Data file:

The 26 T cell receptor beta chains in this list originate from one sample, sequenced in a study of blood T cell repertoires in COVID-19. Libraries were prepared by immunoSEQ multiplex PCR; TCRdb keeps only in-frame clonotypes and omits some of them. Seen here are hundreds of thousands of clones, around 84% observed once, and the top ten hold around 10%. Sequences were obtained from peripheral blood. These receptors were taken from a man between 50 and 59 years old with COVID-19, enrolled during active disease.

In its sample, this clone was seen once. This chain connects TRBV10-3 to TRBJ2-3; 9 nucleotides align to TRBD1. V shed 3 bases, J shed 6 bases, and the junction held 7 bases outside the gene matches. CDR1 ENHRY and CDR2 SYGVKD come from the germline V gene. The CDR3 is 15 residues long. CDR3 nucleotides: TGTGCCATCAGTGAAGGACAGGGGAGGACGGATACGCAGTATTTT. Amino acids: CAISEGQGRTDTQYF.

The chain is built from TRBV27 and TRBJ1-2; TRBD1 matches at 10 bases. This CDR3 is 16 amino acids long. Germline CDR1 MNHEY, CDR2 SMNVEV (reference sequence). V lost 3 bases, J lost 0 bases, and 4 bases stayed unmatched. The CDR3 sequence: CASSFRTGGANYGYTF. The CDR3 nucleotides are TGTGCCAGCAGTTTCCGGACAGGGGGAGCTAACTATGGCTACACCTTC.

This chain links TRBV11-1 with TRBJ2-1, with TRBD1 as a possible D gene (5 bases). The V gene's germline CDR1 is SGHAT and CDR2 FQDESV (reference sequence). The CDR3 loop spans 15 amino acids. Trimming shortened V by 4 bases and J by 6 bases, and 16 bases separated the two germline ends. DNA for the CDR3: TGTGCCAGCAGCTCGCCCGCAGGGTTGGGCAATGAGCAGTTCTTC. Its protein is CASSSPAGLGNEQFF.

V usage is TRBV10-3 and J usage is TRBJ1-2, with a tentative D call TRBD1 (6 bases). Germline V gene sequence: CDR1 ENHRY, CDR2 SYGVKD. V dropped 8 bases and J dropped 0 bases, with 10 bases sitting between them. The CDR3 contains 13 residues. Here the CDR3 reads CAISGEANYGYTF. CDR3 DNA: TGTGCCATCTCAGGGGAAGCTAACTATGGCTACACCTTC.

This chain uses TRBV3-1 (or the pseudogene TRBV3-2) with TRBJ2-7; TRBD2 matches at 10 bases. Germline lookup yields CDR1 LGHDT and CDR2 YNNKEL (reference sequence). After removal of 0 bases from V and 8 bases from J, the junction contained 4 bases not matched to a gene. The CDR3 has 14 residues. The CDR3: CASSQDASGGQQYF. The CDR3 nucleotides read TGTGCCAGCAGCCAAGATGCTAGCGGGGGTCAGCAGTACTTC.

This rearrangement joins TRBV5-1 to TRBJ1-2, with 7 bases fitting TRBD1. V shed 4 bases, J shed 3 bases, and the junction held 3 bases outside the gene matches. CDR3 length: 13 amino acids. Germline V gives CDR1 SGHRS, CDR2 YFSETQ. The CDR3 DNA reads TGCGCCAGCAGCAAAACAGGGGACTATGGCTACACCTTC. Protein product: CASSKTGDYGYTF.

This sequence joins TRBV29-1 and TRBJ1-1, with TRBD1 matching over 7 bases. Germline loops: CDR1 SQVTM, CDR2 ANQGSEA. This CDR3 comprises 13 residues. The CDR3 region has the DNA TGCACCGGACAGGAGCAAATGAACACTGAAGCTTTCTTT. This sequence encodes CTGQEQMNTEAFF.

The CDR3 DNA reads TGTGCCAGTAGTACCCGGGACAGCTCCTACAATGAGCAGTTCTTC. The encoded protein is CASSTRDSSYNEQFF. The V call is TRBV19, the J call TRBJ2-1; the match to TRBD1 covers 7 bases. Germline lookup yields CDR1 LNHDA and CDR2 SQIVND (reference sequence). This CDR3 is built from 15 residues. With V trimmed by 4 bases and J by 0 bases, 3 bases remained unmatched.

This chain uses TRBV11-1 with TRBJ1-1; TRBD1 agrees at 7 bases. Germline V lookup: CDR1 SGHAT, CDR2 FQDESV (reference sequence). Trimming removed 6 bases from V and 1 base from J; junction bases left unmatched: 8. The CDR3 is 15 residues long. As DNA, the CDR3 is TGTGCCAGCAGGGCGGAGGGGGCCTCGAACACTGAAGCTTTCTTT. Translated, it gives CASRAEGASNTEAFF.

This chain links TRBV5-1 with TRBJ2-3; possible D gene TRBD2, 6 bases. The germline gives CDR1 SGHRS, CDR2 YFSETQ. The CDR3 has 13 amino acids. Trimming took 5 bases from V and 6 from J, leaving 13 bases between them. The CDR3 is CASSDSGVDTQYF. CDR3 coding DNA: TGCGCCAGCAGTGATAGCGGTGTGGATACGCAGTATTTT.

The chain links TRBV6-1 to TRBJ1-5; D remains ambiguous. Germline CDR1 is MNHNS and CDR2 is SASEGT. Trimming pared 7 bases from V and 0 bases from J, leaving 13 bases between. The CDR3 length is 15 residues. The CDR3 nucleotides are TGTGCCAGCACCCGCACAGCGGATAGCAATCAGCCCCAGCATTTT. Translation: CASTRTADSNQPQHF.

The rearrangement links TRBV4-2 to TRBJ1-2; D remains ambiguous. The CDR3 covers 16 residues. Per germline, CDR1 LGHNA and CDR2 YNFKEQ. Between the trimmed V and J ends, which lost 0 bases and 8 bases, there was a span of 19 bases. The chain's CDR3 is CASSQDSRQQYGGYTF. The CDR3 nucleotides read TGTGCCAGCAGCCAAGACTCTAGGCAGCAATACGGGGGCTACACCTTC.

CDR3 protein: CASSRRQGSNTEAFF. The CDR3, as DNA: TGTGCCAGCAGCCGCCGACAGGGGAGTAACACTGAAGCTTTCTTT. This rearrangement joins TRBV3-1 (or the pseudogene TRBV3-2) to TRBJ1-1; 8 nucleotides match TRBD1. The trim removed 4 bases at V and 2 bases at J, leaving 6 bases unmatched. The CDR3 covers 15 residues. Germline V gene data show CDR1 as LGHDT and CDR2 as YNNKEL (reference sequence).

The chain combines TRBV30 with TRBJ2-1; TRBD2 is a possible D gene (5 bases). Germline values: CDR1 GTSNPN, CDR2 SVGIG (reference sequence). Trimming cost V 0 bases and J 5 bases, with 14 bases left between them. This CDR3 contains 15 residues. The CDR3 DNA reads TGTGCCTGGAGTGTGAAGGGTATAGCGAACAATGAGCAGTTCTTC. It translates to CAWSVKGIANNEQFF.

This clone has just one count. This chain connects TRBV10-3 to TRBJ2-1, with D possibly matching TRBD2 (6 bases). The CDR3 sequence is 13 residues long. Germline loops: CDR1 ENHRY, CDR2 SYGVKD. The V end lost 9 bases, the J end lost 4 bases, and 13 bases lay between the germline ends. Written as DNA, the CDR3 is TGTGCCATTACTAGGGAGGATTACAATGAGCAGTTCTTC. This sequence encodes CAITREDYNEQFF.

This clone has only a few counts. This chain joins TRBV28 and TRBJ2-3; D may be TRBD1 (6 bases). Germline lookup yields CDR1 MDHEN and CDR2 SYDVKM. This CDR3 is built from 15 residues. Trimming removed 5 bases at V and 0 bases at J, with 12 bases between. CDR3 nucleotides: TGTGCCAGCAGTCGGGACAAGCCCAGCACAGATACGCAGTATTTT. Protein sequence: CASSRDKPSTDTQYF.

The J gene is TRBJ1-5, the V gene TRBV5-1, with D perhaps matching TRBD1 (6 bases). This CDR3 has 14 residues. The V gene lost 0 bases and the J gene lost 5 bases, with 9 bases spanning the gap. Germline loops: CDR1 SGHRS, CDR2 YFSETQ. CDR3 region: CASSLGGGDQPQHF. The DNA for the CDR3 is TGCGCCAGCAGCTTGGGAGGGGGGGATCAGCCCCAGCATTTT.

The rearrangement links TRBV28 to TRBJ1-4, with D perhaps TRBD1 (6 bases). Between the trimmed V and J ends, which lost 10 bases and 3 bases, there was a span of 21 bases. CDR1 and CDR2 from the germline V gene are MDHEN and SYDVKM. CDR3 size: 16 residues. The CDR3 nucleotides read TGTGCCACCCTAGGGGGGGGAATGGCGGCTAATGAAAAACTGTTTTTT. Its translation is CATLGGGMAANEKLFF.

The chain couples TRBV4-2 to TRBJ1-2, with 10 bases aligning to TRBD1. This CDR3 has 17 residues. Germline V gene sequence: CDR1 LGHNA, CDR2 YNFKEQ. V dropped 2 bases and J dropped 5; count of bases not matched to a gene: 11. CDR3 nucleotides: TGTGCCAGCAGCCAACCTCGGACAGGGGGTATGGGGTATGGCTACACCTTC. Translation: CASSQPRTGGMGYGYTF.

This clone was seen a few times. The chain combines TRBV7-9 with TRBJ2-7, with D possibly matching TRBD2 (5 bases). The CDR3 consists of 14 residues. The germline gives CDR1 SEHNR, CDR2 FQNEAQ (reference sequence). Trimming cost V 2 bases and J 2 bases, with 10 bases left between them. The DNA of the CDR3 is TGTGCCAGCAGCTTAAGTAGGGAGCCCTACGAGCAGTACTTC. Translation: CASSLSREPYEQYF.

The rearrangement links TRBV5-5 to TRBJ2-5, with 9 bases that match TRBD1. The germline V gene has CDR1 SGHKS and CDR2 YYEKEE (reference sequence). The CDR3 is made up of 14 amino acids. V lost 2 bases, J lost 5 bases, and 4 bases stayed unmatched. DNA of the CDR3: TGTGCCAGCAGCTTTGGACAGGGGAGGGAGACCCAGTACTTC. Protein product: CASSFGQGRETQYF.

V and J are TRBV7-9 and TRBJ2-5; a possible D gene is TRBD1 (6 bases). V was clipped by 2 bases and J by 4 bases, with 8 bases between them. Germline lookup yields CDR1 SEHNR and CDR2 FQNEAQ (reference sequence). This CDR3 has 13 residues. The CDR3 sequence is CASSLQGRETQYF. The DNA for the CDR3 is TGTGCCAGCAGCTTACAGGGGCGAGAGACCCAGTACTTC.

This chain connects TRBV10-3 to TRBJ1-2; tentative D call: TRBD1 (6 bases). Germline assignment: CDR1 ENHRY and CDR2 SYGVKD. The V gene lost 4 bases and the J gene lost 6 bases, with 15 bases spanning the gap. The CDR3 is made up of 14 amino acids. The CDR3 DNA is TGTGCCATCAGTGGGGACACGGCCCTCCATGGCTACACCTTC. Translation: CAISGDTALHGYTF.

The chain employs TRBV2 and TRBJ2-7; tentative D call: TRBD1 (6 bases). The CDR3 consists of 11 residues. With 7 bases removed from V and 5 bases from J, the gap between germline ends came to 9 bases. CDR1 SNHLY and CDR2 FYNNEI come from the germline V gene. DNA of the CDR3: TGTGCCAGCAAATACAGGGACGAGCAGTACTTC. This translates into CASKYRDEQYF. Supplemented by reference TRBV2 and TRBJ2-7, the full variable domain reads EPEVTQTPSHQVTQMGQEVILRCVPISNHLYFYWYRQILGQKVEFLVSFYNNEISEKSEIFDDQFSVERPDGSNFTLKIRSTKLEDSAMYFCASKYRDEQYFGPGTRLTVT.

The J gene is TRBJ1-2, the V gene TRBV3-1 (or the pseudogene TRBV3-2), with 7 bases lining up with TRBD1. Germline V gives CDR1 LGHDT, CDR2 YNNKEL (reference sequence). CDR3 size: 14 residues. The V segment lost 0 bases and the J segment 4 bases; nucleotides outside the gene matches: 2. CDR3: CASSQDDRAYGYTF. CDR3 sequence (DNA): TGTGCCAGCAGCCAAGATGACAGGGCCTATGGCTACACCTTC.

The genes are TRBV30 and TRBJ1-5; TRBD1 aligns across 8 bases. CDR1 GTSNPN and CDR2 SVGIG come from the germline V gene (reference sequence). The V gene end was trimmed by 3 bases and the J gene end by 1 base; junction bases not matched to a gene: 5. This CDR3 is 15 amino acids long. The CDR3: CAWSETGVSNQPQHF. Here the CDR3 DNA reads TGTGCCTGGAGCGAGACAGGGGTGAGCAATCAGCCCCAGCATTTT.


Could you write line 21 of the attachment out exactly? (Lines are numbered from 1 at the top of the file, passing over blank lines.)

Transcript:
This clone was seen a few times. The chain combines TRBV7-9 with TRBJ2-7, with D possibly matching TRBD2 (5 bases). The CDR3 consists of 14 residues. The germline gives CDR1 SEHNR, CDR2 FQNEAQ (reference sequence). Trimming cost V 2 bases and J 2 bases, with 10 bases left between them. The DNA of the CDR3 is TGTGCCAGCAGCTTAAGTAGGGAGCCCTACGAGCAGTACTTC. Translation: CASSLSREPYEQYF.